Former energy minister calls for ‘sensible middle ground’ in renewables debate

A new report published today has stressed the important role that renewables must play in the UK’s transition to low carbon energy supply.

The report compiled by the think tank Carbon Connect and chaired by former energy minister Charles Hendry and shadow energy minister Baroness Worthington, is the result of a year-long inquiry into the UK’s power sector.

The paper calls on government to work with the renewables industry to help narrow the scope of debate by identifying ‘low regret’ investments for the power sector beyond 2020. In addition, policies must be in place to significantly incentivise the ‘low regret’ investments.  

The authors argue that that such an approach would help provide clarity in the long-term to both investors and industry – securing the supply chain investments that could give the UK a ‘head-start in the global race’.

The report also finds that increasing support for renewables could have a number of hidden benefits for consumers’ electricity bills. The study predicts that the increased use of renewables will help alleviate bill increases driven by fossil fuels, enhance bill predictability and have a number of macro-economic benefits.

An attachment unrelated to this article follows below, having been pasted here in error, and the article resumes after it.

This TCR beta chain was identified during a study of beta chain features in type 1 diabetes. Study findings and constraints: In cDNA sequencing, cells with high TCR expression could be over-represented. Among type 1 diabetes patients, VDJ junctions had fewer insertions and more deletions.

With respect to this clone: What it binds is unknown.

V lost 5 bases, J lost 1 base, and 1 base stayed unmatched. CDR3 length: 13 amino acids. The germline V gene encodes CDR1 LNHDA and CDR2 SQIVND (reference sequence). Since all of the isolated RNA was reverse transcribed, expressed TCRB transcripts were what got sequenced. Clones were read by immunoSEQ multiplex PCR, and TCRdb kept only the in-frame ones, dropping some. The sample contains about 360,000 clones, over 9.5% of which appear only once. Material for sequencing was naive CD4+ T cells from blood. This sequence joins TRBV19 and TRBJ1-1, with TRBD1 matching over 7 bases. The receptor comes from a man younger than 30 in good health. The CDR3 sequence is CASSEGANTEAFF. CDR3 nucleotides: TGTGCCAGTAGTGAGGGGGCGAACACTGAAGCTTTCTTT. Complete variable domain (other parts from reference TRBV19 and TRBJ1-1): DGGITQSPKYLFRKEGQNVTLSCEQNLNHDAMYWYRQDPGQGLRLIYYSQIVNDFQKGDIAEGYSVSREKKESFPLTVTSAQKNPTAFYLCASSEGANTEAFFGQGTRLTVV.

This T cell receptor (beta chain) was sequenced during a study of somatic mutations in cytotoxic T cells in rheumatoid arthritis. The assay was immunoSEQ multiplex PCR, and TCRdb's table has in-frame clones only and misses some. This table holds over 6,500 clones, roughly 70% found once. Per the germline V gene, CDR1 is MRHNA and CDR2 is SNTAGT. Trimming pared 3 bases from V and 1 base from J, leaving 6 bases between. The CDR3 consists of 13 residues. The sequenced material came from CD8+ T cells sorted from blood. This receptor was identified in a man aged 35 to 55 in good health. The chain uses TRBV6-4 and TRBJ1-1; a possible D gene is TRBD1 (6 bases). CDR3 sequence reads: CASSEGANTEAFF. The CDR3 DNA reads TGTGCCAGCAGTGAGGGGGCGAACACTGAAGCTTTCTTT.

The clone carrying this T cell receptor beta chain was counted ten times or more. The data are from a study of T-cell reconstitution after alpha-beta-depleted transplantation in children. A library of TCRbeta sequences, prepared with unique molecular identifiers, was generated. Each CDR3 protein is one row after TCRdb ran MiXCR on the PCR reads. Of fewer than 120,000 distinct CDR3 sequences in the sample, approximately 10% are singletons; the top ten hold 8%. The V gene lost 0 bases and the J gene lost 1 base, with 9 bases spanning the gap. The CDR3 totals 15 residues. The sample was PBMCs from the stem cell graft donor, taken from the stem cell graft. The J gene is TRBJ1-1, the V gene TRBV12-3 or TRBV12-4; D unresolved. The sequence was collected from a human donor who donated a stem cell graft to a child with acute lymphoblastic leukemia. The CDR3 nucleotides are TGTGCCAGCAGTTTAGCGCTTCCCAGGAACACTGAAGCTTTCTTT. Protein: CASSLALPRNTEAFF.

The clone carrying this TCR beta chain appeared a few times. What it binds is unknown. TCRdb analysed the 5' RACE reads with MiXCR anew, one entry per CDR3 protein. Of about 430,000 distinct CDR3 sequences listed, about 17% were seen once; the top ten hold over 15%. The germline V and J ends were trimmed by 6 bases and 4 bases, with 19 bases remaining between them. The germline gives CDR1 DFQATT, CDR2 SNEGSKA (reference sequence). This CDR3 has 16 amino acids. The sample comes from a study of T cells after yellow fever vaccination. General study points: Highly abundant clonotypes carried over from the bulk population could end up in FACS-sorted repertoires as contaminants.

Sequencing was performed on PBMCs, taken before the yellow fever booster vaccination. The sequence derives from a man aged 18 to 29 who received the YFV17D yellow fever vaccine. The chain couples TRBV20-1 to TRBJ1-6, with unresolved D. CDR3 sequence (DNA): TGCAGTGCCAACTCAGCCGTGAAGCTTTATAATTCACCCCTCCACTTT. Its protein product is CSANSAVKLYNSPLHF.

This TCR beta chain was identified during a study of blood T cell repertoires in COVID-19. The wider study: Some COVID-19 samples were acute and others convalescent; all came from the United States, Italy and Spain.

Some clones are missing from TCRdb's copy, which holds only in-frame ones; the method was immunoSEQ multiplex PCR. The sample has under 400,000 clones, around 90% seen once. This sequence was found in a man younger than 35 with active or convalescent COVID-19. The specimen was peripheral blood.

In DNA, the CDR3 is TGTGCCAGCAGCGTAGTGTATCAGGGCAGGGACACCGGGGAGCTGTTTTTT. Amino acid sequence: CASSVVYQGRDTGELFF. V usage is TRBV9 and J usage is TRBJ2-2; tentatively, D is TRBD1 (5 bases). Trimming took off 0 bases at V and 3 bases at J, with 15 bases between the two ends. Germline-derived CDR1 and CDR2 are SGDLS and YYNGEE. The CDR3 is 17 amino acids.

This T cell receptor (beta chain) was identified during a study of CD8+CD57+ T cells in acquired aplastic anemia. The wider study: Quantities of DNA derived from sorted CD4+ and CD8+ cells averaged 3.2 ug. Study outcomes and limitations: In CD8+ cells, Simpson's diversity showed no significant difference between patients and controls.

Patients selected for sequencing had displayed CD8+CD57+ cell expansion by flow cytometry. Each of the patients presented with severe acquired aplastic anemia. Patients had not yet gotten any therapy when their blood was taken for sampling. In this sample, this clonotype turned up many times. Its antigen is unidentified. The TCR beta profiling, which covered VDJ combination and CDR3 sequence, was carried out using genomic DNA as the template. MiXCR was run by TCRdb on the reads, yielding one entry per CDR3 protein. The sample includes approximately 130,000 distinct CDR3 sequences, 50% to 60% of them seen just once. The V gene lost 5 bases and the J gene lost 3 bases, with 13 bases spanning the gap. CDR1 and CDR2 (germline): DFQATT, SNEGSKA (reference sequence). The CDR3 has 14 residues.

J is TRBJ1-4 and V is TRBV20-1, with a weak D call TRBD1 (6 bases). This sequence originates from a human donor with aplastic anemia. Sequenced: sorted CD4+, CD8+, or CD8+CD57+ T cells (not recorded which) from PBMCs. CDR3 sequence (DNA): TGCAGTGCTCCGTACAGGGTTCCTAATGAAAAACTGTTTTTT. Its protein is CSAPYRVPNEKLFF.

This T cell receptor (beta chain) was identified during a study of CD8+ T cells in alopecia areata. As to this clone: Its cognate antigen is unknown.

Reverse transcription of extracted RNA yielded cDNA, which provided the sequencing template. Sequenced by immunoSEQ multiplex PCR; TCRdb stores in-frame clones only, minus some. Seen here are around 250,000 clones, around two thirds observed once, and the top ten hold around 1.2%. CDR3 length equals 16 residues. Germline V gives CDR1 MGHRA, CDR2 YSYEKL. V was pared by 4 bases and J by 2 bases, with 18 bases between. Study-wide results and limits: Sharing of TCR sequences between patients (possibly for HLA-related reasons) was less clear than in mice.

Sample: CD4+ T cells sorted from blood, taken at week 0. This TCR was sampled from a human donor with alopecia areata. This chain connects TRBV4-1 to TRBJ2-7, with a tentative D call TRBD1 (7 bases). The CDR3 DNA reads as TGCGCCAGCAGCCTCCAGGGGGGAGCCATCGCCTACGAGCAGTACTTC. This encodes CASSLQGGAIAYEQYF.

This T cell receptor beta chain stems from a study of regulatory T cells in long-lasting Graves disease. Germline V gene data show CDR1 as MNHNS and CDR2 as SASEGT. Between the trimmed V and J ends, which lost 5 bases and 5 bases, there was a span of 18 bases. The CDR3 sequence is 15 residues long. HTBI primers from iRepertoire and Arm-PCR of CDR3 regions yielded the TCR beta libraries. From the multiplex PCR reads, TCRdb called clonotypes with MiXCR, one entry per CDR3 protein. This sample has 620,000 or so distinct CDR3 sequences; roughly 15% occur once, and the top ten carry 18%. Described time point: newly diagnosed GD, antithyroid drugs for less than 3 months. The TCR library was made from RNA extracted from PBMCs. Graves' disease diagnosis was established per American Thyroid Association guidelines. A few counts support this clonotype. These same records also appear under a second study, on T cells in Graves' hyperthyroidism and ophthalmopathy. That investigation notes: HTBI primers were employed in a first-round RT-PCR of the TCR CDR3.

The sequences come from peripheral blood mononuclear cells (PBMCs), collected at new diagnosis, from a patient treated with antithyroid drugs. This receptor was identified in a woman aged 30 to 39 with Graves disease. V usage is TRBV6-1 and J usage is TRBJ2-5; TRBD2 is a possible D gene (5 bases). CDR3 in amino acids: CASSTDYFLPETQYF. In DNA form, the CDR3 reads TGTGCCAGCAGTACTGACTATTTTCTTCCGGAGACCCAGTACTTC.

Critics of renewables point to challenges associated with security of supply, however, the inquiry states that the debate should be shifted to the whole electricity system, with individual technologies considered on how they help to reduce system risks. The report also concludes that backing up intermittent renewables such as solar is a ‘manageable challenge’ using existing and developing technology options.

Hendry hailed the report as an “invaluable resource” that will help shed light on the energy challenges facing the UK. Baroness Worthington added: “Despite the rhetoric in the media there is a sensible middle ground occupied by members of all parties and this report speaks from that position". 

The report, Power from Renewables, can be viewed here.